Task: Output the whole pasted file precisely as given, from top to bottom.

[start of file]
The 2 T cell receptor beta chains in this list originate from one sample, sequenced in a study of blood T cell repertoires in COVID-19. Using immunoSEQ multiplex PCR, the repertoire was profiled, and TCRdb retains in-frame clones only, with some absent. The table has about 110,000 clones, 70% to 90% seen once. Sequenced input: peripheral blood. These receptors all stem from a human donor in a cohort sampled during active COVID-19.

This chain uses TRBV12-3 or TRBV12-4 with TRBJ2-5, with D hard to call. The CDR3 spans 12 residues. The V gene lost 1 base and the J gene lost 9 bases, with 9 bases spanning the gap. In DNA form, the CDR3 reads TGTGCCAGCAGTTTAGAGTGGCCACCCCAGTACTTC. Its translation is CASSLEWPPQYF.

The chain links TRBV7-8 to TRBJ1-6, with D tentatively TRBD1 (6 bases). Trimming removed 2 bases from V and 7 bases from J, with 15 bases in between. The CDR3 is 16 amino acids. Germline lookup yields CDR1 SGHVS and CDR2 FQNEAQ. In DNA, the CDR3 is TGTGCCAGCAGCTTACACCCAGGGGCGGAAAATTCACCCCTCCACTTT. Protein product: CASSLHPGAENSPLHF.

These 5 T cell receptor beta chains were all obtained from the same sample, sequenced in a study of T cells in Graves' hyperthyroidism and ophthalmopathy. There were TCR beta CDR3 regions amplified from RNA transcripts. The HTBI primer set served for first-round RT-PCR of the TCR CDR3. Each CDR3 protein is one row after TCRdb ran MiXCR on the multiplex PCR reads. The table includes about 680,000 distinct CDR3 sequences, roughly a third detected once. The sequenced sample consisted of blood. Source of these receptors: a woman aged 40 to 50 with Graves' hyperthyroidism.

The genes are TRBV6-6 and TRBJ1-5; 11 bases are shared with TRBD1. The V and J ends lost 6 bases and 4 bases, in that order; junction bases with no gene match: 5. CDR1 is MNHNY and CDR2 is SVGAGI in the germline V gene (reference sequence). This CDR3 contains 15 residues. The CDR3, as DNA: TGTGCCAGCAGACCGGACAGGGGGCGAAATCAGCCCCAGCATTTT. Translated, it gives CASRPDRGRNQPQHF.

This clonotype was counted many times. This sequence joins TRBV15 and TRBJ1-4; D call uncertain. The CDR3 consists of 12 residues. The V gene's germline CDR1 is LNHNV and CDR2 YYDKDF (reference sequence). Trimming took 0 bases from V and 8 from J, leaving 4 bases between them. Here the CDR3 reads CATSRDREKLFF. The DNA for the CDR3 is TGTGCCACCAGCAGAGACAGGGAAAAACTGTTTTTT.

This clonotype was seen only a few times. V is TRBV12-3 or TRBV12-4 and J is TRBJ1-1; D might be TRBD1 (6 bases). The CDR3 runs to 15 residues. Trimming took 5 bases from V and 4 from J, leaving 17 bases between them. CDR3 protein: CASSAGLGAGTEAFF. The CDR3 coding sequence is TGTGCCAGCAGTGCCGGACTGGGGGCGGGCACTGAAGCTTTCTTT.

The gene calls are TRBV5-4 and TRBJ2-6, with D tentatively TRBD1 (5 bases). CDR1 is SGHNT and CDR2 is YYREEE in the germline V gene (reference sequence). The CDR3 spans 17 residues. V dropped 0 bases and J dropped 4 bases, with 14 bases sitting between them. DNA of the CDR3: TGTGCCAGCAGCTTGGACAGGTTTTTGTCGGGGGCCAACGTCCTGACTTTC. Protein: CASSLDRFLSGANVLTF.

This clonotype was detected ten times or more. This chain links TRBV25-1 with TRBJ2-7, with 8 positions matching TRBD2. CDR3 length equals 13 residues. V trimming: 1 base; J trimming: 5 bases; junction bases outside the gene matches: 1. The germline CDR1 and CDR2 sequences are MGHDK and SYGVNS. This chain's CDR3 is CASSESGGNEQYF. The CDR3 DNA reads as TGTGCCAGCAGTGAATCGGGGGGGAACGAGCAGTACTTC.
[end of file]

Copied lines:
The 2 T cell receptor beta chains in this list originate from one sample, sequenced in a study of blood T cell repertoires in COVID-19. Using immunoSEQ multiplex PCR, the repertoire was profiled, and TCRdb retains in-frame clones only, with some absent. The table has about 110,000 clones, 70% to 90% seen once. Sequenced input: peripheral blood. These receptors all stem from a human donor in a cohort sampled during active COVID-19.

This chain uses TRBV12-3 or TRBV12-4 with TRBJ2-5, with D hard to call. The CDR3 spans 12 residues. The V gene lost 1 base and the J gene lost 9 bases, with 9 bases spanning the gap. In DNA form, the CDR3 reads TGTGCCAGCAGTTTAGAGTGGCCACCCCAGTACTTC. Its translation is CASSLEWPPQYF.

The chain links TRBV7-8 to TRBJ1-6, with D tentatively TRBD1 (6 bases). Trimming removed 2 bases from V and 7 bases from J, with 15 bases in between. The CDR3 is 16 amino acids. Germline lookup yields CDR1 SGHVS and CDR2 FQNEAQ. In DNA, the CDR3 is TGTGCCAGCAGCTTACACCCAGGGGCGGAAAATTCACCCCTCCACTTT. Protein product: CASSLHPGAENSPLHF.

These 5 T cell receptor beta chains were all obtained from the same sample, sequenced in a study of T cells in Graves' hyperthyroidism and ophthalmopathy. There were TCR beta CDR3 regions amplified from RNA transcripts. The HTBI primer set served for first-round RT-PCR of the TCR CDR3. Each CDR3 protein is one row after TCRdb ran MiXCR on the multiplex PCR reads. The table includes about 680,000 distinct CDR3 sequences, roughly a third detected once. The sequenced sample consisted of blood. Source of these receptors: a woman aged 40 to 50 with Graves' hyperthyroidism.

The genes are TRBV6-6 and TRBJ1-5; 11 bases are shared with TRBD1. The V and J ends lost 6 bases and 4 bases, in that order; junction bases with no gene match: 5. CDR1 is MNHNY and CDR2 is SVGAGI in the germline V gene (reference sequence). This CDR3 contains 15 residues. The CDR3, as DNA: TGTGCCAGCAGACCGGACAGGGGGCGAAATCAGCCCCAGCATTTT. Translated, it gives CASRPDRGRNQPQHF.

This clonotype was counted many times. This sequence joins TRBV15 and TRBJ1-4; D call uncertain. The CDR3 consists of 12 residues. The V gene's germline CDR1 is LNHNV and CDR2 YYDKDF (reference sequence). Trimming took 0 bases from V and 8 from J, leaving 4 bases between them. Here the CDR3 reads CATSRDREKLFF. The DNA for the CDR3 is TGTGCCACCAGCAGAGACAGGGAAAAACTGTTTTTT.

This clonotype was seen only a few times. V is TRBV12-3 or TRBV12-4 and J is TRBJ1-1; D might be TRBD1 (6 bases). The CDR3 runs to 15 residues. Trimming took 5 bases from V and 4 from J, leaving 17 bases between them. CDR3 protein: CASSAGLGAGTEAFF. The CDR3 coding sequence is TGTGCCAGCAGTGCCGGACTGGGGGCGGGCACTGAAGCTTTCTTT.

The gene calls are TRBV5-4 and TRBJ2-6, with D tentatively TRBD1 (5 bases). CDR1 is SGHNT and CDR2 is YYREEE in the germline V gene (reference sequence). The CDR3 spans 17 residues. V dropped 0 bases and J dropped 4 bases, with 14 bases sitting between them. DNA of the CDR3: TGTGCCAGCAGCTTGGACAGGTTTTTGTCGGGGGCCAACGTCCTGACTTTC. Protein: CASSLDRFLSGANVLTF.

This clonotype was detected ten times or more. This chain links TRBV25-1 with TRBJ2-7, with 8 positions matching TRBD2. CDR3 length equals 13 residues. V trimming: 1 base; J trimming: 5 bases; junction bases outside the gene matches: 1. The germline CDR1 and CDR2 sequences are MGHDK and SYGVNS. This chain's CDR3 is CASSESGGNEQYF. The CDR3 DNA reads as TGTGCCAGCAGTGAATCGGGGGGGAACGAGCAGTACTTC.